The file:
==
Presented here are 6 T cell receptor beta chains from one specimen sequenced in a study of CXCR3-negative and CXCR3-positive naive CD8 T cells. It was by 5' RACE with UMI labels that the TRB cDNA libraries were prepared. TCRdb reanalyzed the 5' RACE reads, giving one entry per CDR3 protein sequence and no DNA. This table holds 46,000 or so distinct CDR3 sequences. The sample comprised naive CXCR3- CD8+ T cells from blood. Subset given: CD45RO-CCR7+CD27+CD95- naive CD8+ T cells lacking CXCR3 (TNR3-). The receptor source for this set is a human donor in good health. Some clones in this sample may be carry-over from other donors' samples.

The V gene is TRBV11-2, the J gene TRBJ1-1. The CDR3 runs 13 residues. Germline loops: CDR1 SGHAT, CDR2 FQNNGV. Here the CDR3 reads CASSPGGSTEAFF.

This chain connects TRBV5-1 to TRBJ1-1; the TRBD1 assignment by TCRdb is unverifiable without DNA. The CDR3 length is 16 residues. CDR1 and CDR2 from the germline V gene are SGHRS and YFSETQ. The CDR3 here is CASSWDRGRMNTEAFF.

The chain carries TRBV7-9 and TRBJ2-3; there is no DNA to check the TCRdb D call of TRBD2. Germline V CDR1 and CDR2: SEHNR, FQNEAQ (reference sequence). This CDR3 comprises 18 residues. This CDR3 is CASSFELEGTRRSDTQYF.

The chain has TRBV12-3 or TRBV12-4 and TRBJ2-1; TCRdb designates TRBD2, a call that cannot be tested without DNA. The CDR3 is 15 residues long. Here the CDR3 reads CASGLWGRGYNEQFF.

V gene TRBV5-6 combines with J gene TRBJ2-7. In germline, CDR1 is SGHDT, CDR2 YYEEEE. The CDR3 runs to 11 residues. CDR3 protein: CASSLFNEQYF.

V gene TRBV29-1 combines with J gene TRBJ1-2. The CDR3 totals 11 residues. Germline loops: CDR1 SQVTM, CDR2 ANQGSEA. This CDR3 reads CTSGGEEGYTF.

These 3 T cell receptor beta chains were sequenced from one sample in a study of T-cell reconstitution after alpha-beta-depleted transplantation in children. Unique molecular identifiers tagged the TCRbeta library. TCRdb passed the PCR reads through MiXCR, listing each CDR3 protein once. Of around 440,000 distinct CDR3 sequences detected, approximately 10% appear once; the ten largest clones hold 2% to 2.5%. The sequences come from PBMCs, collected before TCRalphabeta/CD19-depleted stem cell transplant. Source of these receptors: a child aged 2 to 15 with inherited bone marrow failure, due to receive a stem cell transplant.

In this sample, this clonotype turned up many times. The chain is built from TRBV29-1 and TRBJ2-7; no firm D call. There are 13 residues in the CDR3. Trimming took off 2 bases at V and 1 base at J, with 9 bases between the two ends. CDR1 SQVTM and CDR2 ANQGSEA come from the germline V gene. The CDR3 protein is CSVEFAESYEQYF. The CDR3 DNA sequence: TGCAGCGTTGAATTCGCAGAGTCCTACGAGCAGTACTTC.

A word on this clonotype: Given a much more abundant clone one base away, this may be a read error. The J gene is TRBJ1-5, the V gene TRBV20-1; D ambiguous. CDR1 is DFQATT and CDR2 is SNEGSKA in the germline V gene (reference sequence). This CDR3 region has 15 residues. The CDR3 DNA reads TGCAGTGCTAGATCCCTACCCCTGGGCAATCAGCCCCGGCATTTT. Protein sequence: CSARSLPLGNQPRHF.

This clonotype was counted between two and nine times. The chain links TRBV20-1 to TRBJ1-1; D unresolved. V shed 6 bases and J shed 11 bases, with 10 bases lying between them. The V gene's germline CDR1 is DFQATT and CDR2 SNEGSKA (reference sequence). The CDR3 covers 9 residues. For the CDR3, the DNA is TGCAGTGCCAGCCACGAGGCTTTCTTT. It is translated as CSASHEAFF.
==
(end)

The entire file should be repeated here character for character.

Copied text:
Presented here are 6 T cell receptor beta chains from one specimen sequenced in a study of CXCR3-negative and CXCR3-positive naive CD8 T cells. It was by 5' RACE with UMI labels that the TRB cDNA libraries were prepared. TCRdb reanalyzed the 5' RACE reads, giving one entry per CDR3 protein sequence and no DNA. This table holds 46,000 or so distinct CDR3 sequences. The sample comprised naive CXCR3- CD8+ T cells from blood. Subset given: CD45RO-CCR7+CD27+CD95- naive CD8+ T cells lacking CXCR3 (TNR3-). The receptor source for this set is a human donor in good health. Some clones in this sample may be carry-over from other donors' samples.

The V gene is TRBV11-2, the J gene TRBJ1-1. The CDR3 runs 13 residues. Germline loops: CDR1 SGHAT, CDR2 FQNNGV. Here the CDR3 reads CASSPGGSTEAFF.

This chain connects TRBV5-1 to TRBJ1-1; the TRBD1 assignment by TCRdb is unverifiable without DNA. The CDR3 length is 16 residues. CDR1 and CDR2 from the germline V gene are SGHRS and YFSETQ. The CDR3 here is CASSWDRGRMNTEAFF.

The chain carries TRBV7-9 and TRBJ2-3; there is no DNA to check the TCRdb D call of TRBD2. Germline V CDR1 and CDR2: SEHNR, FQNEAQ (reference sequence). This CDR3 comprises 18 residues. This CDR3 is CASSFELEGTRRSDTQYF.

The chain has TRBV12-3 or TRBV12-4 and TRBJ2-1; TCRdb designates TRBD2, a call that cannot be tested without DNA. The CDR3 is 15 residues long. Here the CDR3 reads CASGLWGRGYNEQFF.

V gene TRBV5-6 combines with J gene TRBJ2-7. In germline, CDR1 is SGHDT, CDR2 YYEEEE. The CDR3 runs to 11 residues. CDR3 protein: CASSLFNEQYF.

V gene TRBV29-1 combines with J gene TRBJ1-2. The CDR3 totals 11 residues. Germline loops: CDR1 SQVTM, CDR2 ANQGSEA. This CDR3 reads CTSGGEEGYTF.

These 3 T cell receptor beta chains were sequenced from one sample in a study of T-cell reconstitution after alpha-beta-depleted transplantation in children. Unique molecular identifiers tagged the TCRbeta library. TCRdb passed the PCR reads through MiXCR, listing each CDR3 protein once. Of around 440,000 distinct CDR3 sequences detected, approximately 10% appear once; the ten largest clones hold 2% to 2.5%. The sequences come from PBMCs, collected before TCRalphabeta/CD19-depleted stem cell transplant. Source of these receptors: a child aged 2 to 15 with inherited bone marrow failure, due to receive a stem cell transplant.

In this sample, this clonotype turned up many times. The chain is built from TRBV29-1 and TRBJ2-7; no firm D call. There are 13 residues in the CDR3. Trimming took off 2 bases at V and 1 base at J, with 9 bases between the two ends. CDR1 SQVTM and CDR2 ANQGSEA come from the germline V gene. The CDR3 protein is CSVEFAESYEQYF. The CDR3 DNA sequence: TGCAGCGTTGAATTCGCAGAGTCCTACGAGCAGTACTTC.

A word on this clonotype: Given a much more abundant clone one base away, this may be a read error. The J gene is TRBJ1-5, the V gene TRBV20-1; D ambiguous. CDR1 is DFQATT and CDR2 is SNEGSKA in the germline V gene (reference sequence). This CDR3 region has 15 residues. The CDR3 DNA reads TGCAGTGCTAGATCCCTACCCCTGGGCAATCAGCCCCGGCATTTT. Protein sequence: CSARSLPLGNQPRHF.

This clonotype was counted between two and nine times. The chain links TRBV20-1 to TRBJ1-1; D unresolved. V shed 6 bases and J shed 11 bases, with 10 bases lying between them. The V gene's germline CDR1 is DFQATT and CDR2 SNEGSKA (reference sequence). The CDR3 covers 9 residues. For the CDR3, the DNA is TGCAGTGCCAGCCACGAGGCTTTCTTT. It is translated as CSASHEAFF.